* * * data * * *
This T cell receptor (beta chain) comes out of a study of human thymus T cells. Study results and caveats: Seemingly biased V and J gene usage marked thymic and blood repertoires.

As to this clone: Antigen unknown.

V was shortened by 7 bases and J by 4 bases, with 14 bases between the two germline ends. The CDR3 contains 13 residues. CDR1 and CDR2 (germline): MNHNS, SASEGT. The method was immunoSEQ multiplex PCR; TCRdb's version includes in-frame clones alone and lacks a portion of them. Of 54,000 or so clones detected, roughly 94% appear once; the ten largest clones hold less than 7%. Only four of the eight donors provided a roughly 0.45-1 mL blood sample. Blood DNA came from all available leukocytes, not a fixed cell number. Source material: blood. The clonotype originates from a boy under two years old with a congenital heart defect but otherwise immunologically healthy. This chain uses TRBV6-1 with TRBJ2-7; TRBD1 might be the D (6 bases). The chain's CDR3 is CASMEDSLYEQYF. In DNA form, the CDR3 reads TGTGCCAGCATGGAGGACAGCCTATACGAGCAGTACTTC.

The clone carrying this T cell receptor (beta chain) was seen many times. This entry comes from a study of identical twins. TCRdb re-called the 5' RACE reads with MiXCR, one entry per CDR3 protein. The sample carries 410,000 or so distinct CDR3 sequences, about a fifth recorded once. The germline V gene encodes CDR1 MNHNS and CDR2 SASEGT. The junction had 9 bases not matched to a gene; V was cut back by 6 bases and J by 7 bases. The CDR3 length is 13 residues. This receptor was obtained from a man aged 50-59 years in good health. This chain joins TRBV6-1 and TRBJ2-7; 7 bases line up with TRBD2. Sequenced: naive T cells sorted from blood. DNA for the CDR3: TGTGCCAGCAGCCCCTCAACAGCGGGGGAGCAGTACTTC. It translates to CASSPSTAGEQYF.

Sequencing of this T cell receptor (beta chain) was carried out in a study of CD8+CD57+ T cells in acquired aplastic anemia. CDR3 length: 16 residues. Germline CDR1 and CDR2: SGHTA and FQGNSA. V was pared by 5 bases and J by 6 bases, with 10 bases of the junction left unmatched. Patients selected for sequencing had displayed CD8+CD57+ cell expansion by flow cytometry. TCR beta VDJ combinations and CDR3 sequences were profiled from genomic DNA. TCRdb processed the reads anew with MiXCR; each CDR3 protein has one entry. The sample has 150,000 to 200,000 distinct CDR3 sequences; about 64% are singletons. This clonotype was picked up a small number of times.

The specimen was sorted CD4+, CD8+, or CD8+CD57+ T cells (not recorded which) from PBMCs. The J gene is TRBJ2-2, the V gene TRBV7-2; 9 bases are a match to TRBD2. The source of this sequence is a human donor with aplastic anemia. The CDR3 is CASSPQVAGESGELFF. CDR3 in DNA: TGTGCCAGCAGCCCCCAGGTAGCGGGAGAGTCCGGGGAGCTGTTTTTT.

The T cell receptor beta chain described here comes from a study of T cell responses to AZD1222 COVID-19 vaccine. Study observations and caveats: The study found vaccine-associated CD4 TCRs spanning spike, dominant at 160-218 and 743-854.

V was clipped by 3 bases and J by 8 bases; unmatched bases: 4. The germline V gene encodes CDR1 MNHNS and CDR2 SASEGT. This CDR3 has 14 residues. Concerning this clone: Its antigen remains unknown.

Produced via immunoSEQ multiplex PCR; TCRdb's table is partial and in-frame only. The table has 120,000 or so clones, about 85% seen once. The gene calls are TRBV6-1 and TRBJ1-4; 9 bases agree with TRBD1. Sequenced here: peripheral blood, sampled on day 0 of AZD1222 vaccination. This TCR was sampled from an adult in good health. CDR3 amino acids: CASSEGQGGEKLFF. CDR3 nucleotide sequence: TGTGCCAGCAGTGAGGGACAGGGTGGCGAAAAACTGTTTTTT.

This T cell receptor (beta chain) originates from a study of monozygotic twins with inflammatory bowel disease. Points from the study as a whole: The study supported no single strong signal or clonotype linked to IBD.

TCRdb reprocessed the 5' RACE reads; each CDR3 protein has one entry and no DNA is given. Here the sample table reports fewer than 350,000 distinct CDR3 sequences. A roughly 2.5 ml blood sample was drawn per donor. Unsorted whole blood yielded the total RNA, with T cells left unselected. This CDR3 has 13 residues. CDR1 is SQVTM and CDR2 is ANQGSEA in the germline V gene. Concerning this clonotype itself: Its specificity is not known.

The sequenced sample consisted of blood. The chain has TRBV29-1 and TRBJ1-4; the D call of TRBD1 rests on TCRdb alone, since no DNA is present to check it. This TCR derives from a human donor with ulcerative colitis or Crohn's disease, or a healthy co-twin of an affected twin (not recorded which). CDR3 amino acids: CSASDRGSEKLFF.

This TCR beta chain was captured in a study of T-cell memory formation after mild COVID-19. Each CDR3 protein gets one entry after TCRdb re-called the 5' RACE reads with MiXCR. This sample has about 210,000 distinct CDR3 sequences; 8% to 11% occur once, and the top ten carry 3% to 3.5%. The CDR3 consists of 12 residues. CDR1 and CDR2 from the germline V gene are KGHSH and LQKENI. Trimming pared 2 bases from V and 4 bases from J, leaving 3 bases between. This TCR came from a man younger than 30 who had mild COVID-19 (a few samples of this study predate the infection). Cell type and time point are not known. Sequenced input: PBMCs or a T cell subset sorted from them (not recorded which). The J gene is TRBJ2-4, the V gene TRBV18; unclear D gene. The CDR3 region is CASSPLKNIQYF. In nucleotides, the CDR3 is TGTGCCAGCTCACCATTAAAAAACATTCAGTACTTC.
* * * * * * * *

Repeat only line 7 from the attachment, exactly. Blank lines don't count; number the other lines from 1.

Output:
The T cell receptor beta chain described here comes from a study of T cell responses to AZD1222 COVID-19 vaccine. Study observations and caveats: The study found vaccine-associated CD4 TCRs spanning spike, dominant at 160-218 and 743-854.